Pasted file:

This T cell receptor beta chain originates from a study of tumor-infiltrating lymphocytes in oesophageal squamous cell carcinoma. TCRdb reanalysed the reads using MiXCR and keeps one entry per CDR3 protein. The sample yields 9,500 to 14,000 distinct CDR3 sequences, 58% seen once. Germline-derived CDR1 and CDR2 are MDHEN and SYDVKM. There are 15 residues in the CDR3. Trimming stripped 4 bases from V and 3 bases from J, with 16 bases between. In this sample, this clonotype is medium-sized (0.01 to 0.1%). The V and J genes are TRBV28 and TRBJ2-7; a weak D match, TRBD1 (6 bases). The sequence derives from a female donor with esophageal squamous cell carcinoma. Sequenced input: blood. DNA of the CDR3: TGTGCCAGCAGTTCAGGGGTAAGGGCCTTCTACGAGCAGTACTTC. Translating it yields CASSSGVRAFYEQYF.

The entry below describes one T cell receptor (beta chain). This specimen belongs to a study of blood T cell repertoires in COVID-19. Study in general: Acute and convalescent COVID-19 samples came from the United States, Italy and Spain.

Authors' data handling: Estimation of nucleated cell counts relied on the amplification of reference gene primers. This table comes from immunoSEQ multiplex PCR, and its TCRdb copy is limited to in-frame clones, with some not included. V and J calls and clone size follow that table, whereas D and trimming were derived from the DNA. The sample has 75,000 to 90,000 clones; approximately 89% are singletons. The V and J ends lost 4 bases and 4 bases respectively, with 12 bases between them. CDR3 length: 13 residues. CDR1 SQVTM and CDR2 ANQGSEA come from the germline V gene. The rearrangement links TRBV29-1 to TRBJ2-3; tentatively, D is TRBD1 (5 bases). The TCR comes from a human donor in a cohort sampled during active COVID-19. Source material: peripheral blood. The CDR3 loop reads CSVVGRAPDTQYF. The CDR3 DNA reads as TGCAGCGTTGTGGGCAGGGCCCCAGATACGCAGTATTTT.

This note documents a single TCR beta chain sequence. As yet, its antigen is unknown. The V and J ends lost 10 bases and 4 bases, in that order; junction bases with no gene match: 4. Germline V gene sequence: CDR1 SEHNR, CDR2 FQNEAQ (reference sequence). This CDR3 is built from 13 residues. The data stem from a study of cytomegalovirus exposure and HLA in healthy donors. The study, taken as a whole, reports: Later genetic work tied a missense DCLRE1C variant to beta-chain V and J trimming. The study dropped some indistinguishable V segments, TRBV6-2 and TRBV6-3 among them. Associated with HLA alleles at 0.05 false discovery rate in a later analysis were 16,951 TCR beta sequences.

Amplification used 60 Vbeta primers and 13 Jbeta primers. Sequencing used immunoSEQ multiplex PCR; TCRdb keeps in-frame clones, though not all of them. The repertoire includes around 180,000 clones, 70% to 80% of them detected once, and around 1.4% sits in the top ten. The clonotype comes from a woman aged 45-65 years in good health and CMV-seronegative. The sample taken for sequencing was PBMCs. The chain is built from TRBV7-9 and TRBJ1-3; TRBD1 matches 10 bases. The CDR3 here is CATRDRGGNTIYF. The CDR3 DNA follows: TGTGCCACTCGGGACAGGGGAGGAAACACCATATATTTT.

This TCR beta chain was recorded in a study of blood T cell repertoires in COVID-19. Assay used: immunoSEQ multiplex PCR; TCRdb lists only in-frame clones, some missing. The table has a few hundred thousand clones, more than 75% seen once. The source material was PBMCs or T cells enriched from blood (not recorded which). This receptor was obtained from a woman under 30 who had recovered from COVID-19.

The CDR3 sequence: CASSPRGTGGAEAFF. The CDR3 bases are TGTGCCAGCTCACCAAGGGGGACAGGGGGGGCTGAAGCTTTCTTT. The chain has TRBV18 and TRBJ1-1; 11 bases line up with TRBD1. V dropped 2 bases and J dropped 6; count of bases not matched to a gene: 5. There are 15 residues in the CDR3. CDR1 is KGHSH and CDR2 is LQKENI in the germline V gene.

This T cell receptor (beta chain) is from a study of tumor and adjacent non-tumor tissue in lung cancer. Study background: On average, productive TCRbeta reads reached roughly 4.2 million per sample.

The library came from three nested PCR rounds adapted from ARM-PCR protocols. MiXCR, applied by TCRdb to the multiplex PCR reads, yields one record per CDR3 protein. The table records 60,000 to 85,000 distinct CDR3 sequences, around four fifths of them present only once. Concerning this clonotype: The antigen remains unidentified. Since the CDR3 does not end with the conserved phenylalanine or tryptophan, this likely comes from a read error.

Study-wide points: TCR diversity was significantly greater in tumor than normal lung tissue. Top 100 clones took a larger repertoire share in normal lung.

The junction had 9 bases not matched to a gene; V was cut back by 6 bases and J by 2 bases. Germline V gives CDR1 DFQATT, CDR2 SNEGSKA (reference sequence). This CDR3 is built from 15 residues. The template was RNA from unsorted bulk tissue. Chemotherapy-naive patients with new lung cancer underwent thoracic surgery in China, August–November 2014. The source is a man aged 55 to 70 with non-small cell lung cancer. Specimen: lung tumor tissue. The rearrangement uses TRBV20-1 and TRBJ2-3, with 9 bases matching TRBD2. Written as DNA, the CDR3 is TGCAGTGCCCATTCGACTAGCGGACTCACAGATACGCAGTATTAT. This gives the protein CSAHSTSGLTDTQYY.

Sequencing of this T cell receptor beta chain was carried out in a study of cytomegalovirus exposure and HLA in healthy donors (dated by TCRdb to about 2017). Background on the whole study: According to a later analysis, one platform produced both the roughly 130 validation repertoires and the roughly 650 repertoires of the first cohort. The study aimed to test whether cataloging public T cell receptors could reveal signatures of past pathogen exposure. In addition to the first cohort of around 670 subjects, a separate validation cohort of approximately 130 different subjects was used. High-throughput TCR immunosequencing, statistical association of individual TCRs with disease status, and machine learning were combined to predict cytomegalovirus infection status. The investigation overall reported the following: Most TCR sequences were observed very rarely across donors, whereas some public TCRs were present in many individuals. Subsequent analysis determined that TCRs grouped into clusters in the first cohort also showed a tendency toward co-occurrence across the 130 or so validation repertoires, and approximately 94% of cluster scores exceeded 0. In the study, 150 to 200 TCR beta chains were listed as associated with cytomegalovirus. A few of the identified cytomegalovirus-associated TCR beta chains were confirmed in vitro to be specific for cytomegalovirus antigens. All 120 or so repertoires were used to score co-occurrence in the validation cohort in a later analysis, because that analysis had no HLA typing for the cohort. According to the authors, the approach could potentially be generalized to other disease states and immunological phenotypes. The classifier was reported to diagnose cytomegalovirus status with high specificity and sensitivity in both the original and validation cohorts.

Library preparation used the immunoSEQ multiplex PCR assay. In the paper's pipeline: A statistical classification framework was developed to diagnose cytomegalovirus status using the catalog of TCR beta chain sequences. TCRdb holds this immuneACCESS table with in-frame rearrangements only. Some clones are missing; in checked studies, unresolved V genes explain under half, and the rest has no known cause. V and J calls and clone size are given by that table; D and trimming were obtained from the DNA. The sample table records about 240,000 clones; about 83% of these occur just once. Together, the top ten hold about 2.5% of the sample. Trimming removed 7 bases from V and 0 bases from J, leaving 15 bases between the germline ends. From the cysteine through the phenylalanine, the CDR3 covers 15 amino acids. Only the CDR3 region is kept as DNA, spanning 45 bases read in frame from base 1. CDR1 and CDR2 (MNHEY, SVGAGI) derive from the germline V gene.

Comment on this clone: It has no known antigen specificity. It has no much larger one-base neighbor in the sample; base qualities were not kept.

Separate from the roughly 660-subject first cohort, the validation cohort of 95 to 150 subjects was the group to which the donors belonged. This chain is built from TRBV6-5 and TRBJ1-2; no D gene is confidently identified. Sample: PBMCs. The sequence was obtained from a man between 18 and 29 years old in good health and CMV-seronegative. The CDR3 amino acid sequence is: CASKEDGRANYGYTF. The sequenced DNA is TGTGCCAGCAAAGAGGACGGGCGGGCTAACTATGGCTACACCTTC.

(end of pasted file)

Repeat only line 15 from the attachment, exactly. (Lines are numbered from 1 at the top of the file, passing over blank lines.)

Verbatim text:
Separate from the roughly 660-subject first cohort, the validation cohort of 95 to 150 subjects was the group to which the donors belonged. This chain is built from TRBV6-5 and TRBJ1-2; no D gene is confidently identified. Sample: PBMCs. The sequence was obtained from a man between 18 and 29 years old in good health and CMV-seronegative. The CDR3 amino acid sequence is: CASKEDGRANYGYTF. The sequenced DNA is TGTGCCAGCAAAGAGGACGGGCGGGCTAACTATGGCTACACCTTC.